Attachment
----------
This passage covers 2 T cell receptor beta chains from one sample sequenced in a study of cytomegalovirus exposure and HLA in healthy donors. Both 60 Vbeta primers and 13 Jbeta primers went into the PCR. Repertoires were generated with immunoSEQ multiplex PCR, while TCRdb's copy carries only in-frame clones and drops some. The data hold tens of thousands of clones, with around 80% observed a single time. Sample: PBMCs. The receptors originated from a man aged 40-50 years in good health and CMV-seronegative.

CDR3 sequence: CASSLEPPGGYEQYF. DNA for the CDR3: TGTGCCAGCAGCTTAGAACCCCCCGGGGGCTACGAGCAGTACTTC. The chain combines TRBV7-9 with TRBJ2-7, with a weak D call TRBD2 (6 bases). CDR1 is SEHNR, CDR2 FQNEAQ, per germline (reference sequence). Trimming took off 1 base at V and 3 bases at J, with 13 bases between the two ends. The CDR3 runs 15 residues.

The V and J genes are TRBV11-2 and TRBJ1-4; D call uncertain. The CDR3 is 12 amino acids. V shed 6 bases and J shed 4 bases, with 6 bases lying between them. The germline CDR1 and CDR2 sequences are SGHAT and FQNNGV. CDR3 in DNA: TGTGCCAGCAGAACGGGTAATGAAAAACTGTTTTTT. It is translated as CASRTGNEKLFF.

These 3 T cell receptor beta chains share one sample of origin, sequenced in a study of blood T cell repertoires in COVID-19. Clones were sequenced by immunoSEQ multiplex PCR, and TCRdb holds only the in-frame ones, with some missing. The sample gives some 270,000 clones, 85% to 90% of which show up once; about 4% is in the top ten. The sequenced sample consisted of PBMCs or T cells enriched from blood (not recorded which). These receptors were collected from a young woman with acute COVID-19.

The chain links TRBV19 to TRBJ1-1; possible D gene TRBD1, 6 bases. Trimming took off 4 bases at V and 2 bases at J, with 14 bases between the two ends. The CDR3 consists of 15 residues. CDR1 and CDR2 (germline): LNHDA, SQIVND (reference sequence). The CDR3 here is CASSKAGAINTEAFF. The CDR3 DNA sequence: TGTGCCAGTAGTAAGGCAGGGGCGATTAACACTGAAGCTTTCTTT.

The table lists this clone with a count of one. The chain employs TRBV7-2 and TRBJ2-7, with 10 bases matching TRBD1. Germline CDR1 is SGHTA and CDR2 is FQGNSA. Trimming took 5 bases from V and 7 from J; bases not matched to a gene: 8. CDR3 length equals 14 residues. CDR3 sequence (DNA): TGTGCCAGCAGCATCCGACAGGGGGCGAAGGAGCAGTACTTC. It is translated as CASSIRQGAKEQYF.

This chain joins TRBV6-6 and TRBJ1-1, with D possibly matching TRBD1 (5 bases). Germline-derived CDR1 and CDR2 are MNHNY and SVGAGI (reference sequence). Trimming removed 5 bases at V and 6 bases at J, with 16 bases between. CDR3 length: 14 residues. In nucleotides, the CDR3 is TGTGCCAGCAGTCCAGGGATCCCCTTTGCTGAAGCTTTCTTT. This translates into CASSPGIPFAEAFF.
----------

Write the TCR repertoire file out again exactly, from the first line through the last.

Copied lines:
This passage covers 2 T cell receptor beta chains from one sample sequenced in a study of cytomegalovirus exposure and HLA in healthy donors. Both 60 Vbeta primers and 13 Jbeta primers went into the PCR. Repertoires were generated with immunoSEQ multiplex PCR, while TCRdb's copy carries only in-frame clones and drops some. The data hold tens of thousands of clones, with around 80% observed a single time. Sample: PBMCs. The receptors originated from a man aged 40-50 years in good health and CMV-seronegative.

CDR3 sequence: CASSLEPPGGYEQYF. DNA for the CDR3: TGTGCCAGCAGCTTAGAACCCCCCGGGGGCTACGAGCAGTACTTC. The chain combines TRBV7-9 with TRBJ2-7, with a weak D call TRBD2 (6 bases). CDR1 is SEHNR, CDR2 FQNEAQ, per germline (reference sequence). Trimming took off 1 base at V and 3 bases at J, with 13 bases between the two ends. The CDR3 runs 15 residues.

The V and J genes are TRBV11-2 and TRBJ1-4; D call uncertain. The CDR3 is 12 amino acids. V shed 6 bases and J shed 4 bases, with 6 bases lying between them. The germline CDR1 and CDR2 sequences are SGHAT and FQNNGV. CDR3 in DNA: TGTGCCAGCAGAACGGGTAATGAAAAACTGTTTTTT. It is translated as CASRTGNEKLFF.

These 3 T cell receptor beta chains share one sample of origin, sequenced in a study of blood T cell repertoires in COVID-19. Clones were sequenced by immunoSEQ multiplex PCR, and TCRdb holds only the in-frame ones, with some missing. The sample gives some 270,000 clones, 85% to 90% of which show up once; about 4% is in the top ten. The sequenced sample consisted of PBMCs or T cells enriched from blood (not recorded which). These receptors were collected from a young woman with acute COVID-19.

The chain links TRBV19 to TRBJ1-1; possible D gene TRBD1, 6 bases. Trimming took off 4 bases at V and 2 bases at J, with 14 bases between the two ends. The CDR3 consists of 15 residues. CDR1 and CDR2 (germline): LNHDA, SQIVND (reference sequence). The CDR3 here is CASSKAGAINTEAFF. The CDR3 DNA sequence: TGTGCCAGTAGTAAGGCAGGGGCGATTAACACTGAAGCTTTCTTT.

The table lists this clone with a count of one. The chain employs TRBV7-2 and TRBJ2-7, with 10 bases matching TRBD1. Germline CDR1 is SGHTA and CDR2 is FQGNSA. Trimming took 5 bases from V and 7 from J; bases not matched to a gene: 8. CDR3 length equals 14 residues. CDR3 sequence (DNA): TGTGCCAGCAGCATCCGACAGGGGGCGAAGGAGCAGTACTTC. It is translated as CASSIRQGAKEQYF.

This chain joins TRBV6-6 and TRBJ1-1, with D possibly matching TRBD1 (5 bases). Germline-derived CDR1 and CDR2 are MNHNY and SVGAGI (reference sequence). Trimming removed 5 bases at V and 6 bases at J, with 16 bases between. CDR3 length: 14 residues. In nucleotides, the CDR3 is TGTGCCAGCAGTCCAGGGATCCCCTTTGCTGAAGCTTTCTTT. This translates into CASSPGIPFAEAFF.